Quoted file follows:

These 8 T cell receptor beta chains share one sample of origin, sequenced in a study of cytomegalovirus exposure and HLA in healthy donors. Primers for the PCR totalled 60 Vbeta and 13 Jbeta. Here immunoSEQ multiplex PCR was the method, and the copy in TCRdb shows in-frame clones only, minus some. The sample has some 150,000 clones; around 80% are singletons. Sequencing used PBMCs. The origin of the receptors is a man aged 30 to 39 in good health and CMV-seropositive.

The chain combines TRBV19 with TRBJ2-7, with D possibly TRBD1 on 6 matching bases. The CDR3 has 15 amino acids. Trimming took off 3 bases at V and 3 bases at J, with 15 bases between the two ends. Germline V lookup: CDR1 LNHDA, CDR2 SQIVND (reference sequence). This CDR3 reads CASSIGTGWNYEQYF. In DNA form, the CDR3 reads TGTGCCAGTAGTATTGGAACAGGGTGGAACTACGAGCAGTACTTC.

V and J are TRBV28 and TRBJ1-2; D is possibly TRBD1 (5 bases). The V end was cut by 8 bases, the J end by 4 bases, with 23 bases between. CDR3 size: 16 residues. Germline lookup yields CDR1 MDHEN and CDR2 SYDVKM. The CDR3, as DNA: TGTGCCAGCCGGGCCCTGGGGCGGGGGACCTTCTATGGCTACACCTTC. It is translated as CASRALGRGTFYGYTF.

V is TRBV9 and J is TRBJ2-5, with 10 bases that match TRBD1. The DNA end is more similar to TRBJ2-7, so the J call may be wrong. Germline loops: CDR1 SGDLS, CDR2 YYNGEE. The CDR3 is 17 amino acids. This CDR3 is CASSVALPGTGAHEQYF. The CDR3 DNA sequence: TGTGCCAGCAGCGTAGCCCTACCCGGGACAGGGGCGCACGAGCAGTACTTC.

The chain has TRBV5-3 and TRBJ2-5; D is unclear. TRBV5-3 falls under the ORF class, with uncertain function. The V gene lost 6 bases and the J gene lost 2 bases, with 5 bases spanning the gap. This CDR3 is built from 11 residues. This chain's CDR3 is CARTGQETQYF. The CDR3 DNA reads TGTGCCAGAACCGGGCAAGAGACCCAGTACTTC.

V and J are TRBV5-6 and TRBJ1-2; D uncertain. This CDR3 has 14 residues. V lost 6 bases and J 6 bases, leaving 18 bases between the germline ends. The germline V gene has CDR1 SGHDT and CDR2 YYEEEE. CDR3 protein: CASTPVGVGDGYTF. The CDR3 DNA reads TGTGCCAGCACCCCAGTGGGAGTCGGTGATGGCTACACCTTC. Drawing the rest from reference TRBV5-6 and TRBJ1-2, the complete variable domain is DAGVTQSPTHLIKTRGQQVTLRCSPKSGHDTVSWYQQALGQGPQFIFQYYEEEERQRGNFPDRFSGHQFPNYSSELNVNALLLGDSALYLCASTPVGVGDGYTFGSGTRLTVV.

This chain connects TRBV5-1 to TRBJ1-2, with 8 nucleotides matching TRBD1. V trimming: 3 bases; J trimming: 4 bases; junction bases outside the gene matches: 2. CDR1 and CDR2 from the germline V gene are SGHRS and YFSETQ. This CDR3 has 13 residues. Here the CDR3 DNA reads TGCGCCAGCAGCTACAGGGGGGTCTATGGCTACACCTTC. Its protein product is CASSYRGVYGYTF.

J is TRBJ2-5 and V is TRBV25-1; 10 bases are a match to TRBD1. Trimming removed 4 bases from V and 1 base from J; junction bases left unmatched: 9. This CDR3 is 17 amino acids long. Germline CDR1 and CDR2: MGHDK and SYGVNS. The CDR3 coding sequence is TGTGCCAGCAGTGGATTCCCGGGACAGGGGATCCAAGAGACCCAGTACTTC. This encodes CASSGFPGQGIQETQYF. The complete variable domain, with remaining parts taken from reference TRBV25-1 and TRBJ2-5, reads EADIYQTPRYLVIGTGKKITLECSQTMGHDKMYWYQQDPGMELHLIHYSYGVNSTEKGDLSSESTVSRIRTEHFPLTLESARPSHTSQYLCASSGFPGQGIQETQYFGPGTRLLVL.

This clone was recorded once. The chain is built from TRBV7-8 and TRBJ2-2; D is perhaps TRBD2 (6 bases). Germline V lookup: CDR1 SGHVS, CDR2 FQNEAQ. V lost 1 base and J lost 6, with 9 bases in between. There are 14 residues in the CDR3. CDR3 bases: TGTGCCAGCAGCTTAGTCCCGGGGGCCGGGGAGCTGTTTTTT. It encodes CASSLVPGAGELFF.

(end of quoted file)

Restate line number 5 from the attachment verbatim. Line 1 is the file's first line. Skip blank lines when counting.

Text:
The chain has TRBV5-3 and TRBJ2-5; D is unclear. TRBV5-3 falls under the ORF class, with uncertain function. The V gene lost 6 bases and the J gene lost 2 bases, with 5 bases spanning the gap. This CDR3 is built from 11 residues. This chain's CDR3 is CARTGQETQYF. The CDR3 DNA reads TGTGCCAGAACCGGGCAAGAGACCCAGTACTTC.